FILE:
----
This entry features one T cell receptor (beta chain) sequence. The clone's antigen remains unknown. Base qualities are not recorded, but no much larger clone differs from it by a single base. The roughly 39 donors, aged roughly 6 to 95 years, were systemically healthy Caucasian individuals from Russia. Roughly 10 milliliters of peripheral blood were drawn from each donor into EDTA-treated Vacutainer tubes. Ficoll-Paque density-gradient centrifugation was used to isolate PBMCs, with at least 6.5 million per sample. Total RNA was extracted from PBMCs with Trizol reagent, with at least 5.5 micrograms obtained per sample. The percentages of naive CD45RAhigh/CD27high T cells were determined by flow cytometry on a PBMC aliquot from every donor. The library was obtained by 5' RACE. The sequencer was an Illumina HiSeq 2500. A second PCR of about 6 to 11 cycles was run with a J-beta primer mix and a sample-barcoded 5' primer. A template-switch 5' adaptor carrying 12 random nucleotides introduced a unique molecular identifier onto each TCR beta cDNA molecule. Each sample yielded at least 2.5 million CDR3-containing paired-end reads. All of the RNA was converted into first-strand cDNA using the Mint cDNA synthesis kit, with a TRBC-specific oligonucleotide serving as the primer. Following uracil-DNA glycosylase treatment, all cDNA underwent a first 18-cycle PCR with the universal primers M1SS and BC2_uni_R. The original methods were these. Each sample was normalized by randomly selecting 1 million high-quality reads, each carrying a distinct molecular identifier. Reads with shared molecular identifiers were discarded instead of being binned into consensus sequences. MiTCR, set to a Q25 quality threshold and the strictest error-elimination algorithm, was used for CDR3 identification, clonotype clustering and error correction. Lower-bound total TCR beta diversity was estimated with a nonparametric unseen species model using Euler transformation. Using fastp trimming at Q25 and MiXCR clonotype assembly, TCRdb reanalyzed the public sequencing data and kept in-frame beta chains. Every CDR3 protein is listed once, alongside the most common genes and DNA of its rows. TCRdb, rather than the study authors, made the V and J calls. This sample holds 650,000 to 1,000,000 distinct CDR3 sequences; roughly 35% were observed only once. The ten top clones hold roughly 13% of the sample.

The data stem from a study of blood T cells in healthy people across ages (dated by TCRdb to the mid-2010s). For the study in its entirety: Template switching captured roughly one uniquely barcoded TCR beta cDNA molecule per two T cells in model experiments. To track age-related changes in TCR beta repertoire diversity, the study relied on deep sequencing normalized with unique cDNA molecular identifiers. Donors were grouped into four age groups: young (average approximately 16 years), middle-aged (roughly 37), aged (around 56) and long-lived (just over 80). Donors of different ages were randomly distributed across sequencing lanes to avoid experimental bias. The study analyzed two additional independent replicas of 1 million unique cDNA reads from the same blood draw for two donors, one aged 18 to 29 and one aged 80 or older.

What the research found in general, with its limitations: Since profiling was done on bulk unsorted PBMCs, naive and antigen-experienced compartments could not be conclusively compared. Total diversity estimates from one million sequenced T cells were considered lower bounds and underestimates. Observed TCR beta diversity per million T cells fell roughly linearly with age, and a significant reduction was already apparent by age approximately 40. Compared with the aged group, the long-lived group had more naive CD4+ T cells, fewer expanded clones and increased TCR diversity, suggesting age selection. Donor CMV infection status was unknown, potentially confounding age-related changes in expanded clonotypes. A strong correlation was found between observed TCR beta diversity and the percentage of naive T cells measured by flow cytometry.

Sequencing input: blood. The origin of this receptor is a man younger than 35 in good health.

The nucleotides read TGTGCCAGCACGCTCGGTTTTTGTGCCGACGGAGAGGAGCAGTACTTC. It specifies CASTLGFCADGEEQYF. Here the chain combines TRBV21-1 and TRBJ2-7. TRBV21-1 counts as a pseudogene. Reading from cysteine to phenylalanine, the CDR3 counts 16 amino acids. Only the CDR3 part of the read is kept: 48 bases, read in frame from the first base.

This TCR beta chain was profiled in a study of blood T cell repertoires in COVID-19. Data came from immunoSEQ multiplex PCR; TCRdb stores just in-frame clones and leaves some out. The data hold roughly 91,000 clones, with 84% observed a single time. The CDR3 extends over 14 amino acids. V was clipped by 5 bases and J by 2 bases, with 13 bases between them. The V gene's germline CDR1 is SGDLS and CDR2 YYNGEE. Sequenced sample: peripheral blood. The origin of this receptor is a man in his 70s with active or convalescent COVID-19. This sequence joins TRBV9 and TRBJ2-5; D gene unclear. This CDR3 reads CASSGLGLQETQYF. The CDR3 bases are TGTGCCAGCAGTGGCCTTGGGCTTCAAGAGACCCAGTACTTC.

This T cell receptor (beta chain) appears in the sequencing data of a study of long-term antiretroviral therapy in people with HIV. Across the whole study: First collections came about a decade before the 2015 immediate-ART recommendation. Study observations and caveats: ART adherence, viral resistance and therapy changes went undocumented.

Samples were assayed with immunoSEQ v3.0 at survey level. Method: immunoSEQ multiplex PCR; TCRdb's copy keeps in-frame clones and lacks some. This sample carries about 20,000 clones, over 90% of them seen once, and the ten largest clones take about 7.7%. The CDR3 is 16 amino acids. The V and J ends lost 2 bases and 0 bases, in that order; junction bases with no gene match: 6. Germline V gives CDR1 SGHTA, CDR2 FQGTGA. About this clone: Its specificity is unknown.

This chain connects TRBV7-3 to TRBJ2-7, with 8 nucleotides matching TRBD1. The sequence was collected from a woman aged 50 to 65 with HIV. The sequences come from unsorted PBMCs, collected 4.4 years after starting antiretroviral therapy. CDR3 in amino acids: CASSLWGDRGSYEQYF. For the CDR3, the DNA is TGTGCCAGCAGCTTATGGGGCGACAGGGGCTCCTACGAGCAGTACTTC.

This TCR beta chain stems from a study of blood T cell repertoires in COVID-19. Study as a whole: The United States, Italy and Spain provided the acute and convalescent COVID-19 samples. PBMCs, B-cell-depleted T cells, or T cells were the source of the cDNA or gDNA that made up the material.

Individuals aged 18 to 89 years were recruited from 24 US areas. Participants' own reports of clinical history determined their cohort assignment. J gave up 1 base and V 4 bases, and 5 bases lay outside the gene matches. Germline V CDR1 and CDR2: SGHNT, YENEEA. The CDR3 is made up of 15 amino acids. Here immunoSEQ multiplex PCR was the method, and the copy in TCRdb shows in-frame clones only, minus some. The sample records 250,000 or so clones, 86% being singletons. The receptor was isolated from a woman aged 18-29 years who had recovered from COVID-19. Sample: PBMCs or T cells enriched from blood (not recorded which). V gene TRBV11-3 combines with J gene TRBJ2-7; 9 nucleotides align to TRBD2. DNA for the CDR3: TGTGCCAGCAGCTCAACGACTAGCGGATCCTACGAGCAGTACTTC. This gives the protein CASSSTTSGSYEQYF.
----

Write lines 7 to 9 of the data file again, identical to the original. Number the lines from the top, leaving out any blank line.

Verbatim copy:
This T cell receptor (beta chain) appears in the sequencing data of a study of long-term antiretroviral therapy in people with HIV. Across the whole study: First collections came about a decade before the 2015 immediate-ART recommendation. Study observations and caveats: ART adherence, viral resistance and therapy changes went undocumented.

Samples were assayed with immunoSEQ v3.0 at survey level. Method: immunoSEQ multiplex PCR; TCRdb's copy keeps in-frame clones and lacks some. This sample carries about 20,000 clones, over 90% of them seen once, and the ten largest clones take about 7.7%. The CDR3 is 16 amino acids. The V and J ends lost 2 bases and 0 bases, in that order; junction bases with no gene match: 6. Germline V gives CDR1 SGHTA, CDR2 FQGTGA. About this clone: Its specificity is unknown.

This chain connects TRBV7-3 to TRBJ2-7, with 8 nucleotides matching TRBD1. The sequence was collected from a woman aged 50 to 65 with HIV. The sequences come from unsorted PBMCs, collected 4.4 years after starting antiretroviral therapy. CDR3 in amino acids: CASSLWGDRGSYEQYF. For the CDR3, the DNA is TGTGCCAGCAGCTTATGGGGCGACAGGGGCTCCTACGAGCAGTACTTC.